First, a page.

Boring says no to village – or does it?
'Close' election calls for the validation of 69 provisional ballots
The residents, property owners and business owners of the unincorporated community of Boring apparently have voted down the proposed village quasi-government there.
Of the 634 ballots that were cast during three voting periods, initial counts show that 302 are in favor of creating the Clackamas County-sanctioned village and its bylaws, and 332 are against it.
Staff from county consulting firm Cogan Owens Cogan administered the election and counted the votes with help from members of the League of Women Voters of Clackamas County.
The county's 'Complete Communities' ordinance allows unincorporated areas to organize into villages and hamlets. These entities act as an advisory board to the county commissioners, setting community priorities and acting as the area's official voice.
Boring's vote Monday, July 24, was the third and final opportunity area residents had to cast ballots on whether to form the village. The turnout was by far the largest in the short history of 'Complete Communities,' with more than six times the number of votes cast than in the Beavercreek hamlet.
'It's wonderful we got this many people engaged,' said Les Otto, chairman of the Boring Community Planning Organization and a chief petitioner of the village. 'It's pretty darn close. I don't know if this gives us a clear message one way or another. There's no mandate here.'
Proponents of the village said the new designation would give the community a stronger voice in the face of growth challenges. Opponents campaigned that the process to develop the village is flawed and that the chief petitioners didn't involve the majority of 'Borigonians' in their plans.
The 30-vote margin of defeat has prompted village supporters to ask for the verification of some of the ballots, a process that could take weeks.
Provisional ballots - which were given to voters unable to provide proof of residency within the proposed village boundaries - represent nearly 11 percent of the total votes cast. The 69 specially marked ballots - which were included in the first count - could determine the outcome of the election.
The provisional voters gave election officials their telephone numbers in case verification became necessary. Staff from Cogan Owens Cogan will contact those voters this week.
According to consultant Kirstin Greene, votes would be removed from the official count if election personnel aren't able to reach the voter or if the given phone number is invalid.
Greene said there's no telling how long it would be before the official results are ascertained. 'We really don't know how long that will take,' Greene said. 'It may be a couple of weeks.'
Village backers, although surprised by the initial results of the election, say they aren't disappointed - yet. 'We're going to take a couple days and see how everything shapes up,' Otto said. 'We want to sit down and figure out where to go from here.'
Village opponents decried the decision to verify the provisional ballots, claiming that the vote isn't close enough to justify the action.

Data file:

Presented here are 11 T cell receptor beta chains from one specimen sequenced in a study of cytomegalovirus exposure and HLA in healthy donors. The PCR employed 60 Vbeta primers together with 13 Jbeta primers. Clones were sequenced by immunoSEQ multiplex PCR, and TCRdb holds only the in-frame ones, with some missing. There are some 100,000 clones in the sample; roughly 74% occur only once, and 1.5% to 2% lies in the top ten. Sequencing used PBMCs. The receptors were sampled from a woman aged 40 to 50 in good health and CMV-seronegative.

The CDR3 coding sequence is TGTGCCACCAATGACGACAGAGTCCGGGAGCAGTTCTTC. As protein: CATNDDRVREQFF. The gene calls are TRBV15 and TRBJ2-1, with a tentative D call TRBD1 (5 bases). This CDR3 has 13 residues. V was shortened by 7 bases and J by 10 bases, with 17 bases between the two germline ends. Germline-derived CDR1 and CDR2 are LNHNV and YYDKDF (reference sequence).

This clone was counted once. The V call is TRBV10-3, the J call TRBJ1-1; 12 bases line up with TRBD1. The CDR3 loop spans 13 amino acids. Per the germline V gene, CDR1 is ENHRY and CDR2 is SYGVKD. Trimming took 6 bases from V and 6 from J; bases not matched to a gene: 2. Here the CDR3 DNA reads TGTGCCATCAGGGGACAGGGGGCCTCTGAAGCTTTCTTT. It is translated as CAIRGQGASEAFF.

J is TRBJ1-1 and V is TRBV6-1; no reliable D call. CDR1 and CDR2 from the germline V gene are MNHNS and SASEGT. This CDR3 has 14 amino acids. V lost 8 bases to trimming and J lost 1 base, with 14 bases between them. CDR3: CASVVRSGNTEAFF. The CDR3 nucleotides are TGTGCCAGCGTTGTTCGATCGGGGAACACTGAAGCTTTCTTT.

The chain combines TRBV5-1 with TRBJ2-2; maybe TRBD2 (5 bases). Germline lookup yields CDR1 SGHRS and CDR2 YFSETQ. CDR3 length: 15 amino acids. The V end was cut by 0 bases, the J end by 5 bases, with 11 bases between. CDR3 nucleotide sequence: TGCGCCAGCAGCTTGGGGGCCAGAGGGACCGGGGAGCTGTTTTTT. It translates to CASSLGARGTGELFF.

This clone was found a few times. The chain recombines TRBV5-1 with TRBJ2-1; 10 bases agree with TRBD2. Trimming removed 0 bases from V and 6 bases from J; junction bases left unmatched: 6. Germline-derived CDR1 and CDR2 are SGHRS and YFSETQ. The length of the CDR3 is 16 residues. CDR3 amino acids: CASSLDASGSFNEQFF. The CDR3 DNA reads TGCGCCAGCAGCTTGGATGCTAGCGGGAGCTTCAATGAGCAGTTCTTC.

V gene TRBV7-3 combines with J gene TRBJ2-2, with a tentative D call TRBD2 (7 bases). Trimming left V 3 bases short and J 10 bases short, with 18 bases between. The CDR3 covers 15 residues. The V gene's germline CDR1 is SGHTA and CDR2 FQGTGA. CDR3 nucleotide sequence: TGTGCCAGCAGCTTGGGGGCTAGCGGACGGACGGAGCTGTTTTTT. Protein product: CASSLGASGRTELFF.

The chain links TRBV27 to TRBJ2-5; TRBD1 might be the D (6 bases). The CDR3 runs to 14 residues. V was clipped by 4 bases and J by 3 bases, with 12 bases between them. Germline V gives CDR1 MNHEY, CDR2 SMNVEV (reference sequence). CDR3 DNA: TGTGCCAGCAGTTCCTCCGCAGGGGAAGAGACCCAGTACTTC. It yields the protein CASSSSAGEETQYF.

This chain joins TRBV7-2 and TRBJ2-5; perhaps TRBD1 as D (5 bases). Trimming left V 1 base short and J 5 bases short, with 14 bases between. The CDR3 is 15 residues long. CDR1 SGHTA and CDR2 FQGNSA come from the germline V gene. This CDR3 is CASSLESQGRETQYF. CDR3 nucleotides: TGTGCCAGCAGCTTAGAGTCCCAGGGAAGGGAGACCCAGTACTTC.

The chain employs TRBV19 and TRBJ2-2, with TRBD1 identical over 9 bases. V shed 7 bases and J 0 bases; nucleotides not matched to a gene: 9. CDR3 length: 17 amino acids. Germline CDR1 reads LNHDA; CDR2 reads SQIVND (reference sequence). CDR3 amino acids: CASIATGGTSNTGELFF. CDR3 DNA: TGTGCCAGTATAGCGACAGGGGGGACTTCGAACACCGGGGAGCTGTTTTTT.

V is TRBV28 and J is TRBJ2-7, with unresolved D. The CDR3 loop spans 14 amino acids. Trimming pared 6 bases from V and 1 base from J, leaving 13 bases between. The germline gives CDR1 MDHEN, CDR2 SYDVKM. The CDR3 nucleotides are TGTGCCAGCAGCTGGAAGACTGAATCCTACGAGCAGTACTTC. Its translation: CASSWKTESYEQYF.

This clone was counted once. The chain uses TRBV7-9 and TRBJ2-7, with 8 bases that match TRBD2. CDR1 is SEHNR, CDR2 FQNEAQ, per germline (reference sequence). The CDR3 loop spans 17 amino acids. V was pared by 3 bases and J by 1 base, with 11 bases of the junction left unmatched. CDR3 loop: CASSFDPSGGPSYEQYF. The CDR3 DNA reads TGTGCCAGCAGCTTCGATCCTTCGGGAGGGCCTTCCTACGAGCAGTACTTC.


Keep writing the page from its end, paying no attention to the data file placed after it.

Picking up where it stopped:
'They (Clackamas County) never publicized what a close vote would be and never laid out a process to count the provisional ballots,' said Wayne Strickland, a vocal opponent of the village and vice chairman of the not-for-profit group Concerned Citizens of the Boring CPO. 'This is not a close vote. The whole category seems bogus to me.'
Strickland said the Concerned Citizens are 'cautiously optimistic' about the preliminary 'no' vote results, but 'There's a definite concern about the provisional ballots and defining - after the fact - what's close and not close seems problematic to me. There would be far more (provisional ballots) that would vote against the village than for it.'
Despite the uncertainty of the village's future, election officials released the names of the seven highest vote-getters for the village board of directors.
Kathy Bigelow, Boring Community Planning Organization secretary/treasurer, received the most votes, followed by CPO Vice Chairman Steve Wiege, CPO board member Jack Valberg, Les Otto, village opponent Gary Jensen, John Lee and Wayne Strickland.
Otto said that regardless of what happens with the village, it's important for the would-be board members to sit down and discuss what the community should do next.
If the village fails, 'I don't think it means that we shut down and it's all over,' Otto said. 'We need to get the folks together who ran for the board and say, 'This is where the vote is - where do we go from here?'
The chief petitioners must make a final presentation to county commissioners in September. At that meeting, commissioners either will form the village - depending on the final election results - or they will deny formation and discuss the next steps for Boring.
Leaders of Concerned Citizens of the Boring CPO will meet with attorney William Cloran this week to discuss their next steps. The citizens group has threatened a class action lawsuit against Clackamas County and the chief petitioners of the village, claiming that voters' rights have been violated throughout the formation process and that the village itself is illegal.
Strickland said the handling of the provisional ballots could add to the group's case against the county. 'Obviously, should the village go forward, this would be additional information that would contribute to making a case that the vote was not handled well. We would want to challenge provisional ballots that were not allowed.'
Even if the village ultimately fails, Strickland said the Concerned Citizens group may file the lawsuit anyway. 'We haven't decided yet. In some ways this is bigger than just Boring; it's at the heart of whether Complete Communities is a legally defensible ordinance or not. Another group down the road could encounter the same problems.'